Going Back to School in the U.S.: The Added Challenges of Students in Vulnerable Communities
Back to school has never quite looked like this before. All across the country, teachers, students and schools are starting to re-operate. Every school is striving to re-define what learning looks like this year in the midst of the unique challenges presented by Covid-19. Students, teachers and parents are all facing unprecedented situations. On top of the challenges felt by all, the needs of girls in vulnerable communities are even higher.
Global G.L.O.W. works in vulnerable communities throughout the U.S. and around the world. But how do we define a “vulnerable community”? In the U.S., for example, we only work with Title 1 schools—where large populations of students qualify for free or reduced lunch due to their family’s low-income status. To get a sense of what girls in these communities are facing during this back-to-school season, I talked to two of our U.S. Partnership Coordinators, Vanessa and Carmen, and one Global G.L.O.W. mentor, Elaina.
Vanessa is the Principal and Elaina is a teacher at GALS, a charter middle school north of Los Angeles in Panorama City, California. They started school entirely virtually in late August. Carmen is a retired teacher and as the Partnership Coordinator, coordinates one of Global G.L.O.W.’s biggest programs in Detroit Public Schools Community District (DPSCD). School is not starting there until September 8th and when it does, students and parents will have the option to learn remotely or attend school in person.
In both Detroit and California the schools are working hard to overcome technological challenges for girls. In vulnerable communities like these, it’s not guaranteed that students will have access to a computer, strong Wi-Fi or even a desk in their home where they can work. To combat these challenges, DPSCD has given all students computers, and wonderfully, the students get to keep them! They’ve also created a system for getting Wi-Fi to communities who don’t have access—their school buses have Wi-Fi, so the bus drivers drive to neighborhoods and park there, from 9am-5pm daily so students can have internet access.
While GALS has been able to work with families on an individualized basis, they are struggling to help families with free internet access. They’ve tried to help families by working with broadband companies who’ve advertised providing free internet access, but Vanessa, the Principal at GALS reports “It’s mostly a scam.” On top of this, many students were facing power surges due to the California heat wave in the first week of school and lost electricity all together—which can happen anywhere but happens much more frequently in low-income neighborhoods. Despite these barriers, GALS has worked to provide internet hot spots for students. Another challenging situation Vanessa’s students are facing is not having desks or quiet places to work. Sometimes students’ homes are small, and they may have younger siblings who are not yet in school, making it really difficult for students to concentrate. GALS has offered a few options to meet these needs on a case-by-case basis, including noise-canceling headphones and lap desks.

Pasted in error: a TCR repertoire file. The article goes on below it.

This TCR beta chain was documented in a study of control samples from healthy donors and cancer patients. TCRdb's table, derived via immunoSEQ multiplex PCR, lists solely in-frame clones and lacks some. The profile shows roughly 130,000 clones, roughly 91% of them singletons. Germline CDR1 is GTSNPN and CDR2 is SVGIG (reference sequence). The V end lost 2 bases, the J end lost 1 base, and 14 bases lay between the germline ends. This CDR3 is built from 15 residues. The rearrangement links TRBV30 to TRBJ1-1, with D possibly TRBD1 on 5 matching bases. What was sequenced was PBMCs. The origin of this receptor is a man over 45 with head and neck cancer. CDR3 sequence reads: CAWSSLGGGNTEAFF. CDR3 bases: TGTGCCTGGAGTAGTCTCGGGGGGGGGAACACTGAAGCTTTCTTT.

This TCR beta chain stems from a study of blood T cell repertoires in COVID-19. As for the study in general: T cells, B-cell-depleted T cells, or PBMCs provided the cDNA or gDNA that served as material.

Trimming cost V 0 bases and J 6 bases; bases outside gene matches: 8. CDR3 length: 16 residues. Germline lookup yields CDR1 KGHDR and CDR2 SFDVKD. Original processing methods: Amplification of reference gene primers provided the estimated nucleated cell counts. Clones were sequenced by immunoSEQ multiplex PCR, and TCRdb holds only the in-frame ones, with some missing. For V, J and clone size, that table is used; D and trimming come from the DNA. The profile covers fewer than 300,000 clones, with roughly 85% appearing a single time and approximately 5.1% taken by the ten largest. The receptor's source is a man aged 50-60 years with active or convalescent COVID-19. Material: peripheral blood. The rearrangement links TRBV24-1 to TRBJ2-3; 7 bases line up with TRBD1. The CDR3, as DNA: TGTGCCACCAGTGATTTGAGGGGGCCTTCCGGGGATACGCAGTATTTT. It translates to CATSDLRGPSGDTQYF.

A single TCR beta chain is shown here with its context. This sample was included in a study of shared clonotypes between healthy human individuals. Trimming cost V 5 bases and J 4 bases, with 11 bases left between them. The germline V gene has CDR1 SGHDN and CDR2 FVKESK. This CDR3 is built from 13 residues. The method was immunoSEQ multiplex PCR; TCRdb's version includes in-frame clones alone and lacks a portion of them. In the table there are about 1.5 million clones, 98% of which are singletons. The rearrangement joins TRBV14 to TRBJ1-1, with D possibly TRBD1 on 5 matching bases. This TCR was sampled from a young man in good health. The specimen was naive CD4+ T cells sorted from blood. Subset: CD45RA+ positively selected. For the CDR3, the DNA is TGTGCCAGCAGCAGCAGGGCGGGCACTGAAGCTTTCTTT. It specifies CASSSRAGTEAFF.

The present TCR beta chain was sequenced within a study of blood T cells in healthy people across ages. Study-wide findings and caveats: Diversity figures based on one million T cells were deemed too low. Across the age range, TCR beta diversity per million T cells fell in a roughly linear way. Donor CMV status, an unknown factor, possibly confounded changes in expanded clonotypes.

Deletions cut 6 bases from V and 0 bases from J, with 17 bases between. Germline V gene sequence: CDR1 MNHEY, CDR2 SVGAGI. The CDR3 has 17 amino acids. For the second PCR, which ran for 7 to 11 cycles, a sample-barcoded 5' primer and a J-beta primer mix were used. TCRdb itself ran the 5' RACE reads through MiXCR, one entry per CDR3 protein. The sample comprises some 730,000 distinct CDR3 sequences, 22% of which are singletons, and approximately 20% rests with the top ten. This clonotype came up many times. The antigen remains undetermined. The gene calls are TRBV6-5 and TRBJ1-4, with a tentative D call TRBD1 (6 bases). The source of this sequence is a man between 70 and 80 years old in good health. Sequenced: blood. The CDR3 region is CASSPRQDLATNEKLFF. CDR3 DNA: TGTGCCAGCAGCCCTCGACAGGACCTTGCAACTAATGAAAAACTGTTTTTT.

Elaina, a teacher and GLOW Club mentor sent a survey to all of her students asking them how they were feeling about the start of the year.The vast majority, Elaina reported, felt sad. “A few were excited or nervous,” she said, “But most were sad.” The students Carmen has talked to reported other strong emotions, such as loneliness. “They miss their friends, they want to get together. The seniors are terrified of missing out on their senior year— no prom, no friends.” Additionally, Carmen reports that mental health is a serious concern right now among students, and therefore Global G.L.O.W. mentors are working hard to stay connected to as many students as they can.
Unfortunately, many students (and mentors!) at both Global G.L.O.W. sites share in the devastating fact that they have lost family members due to the novel Coronavirus. When discussing the idea of moving from virtual classes to a hybrid in-person model and the risks involved, Elaina from GALS said: “We have a handful of kids who have lost family to Covid-19 already. Additionally, many families contain essential workers. I would be heartbroken if going back to an in-person version of school was a catalyst for students and families to suffer loss.”
Wonderfully, GLOW Clubs are about to start back up virtually in both of these schools, as well as in many schools around the U.S., to support girls during this unprecedented time. We hope this will make a significant, positive impact in the loneliness they are feeling. Carmen put it best when she said “This is the reason Global G.L.O.W. is successful in Detroit—we are consistent. We stay with the girls no matter what. We are always there, talking to the girls, making sure they know they can call their mentors.”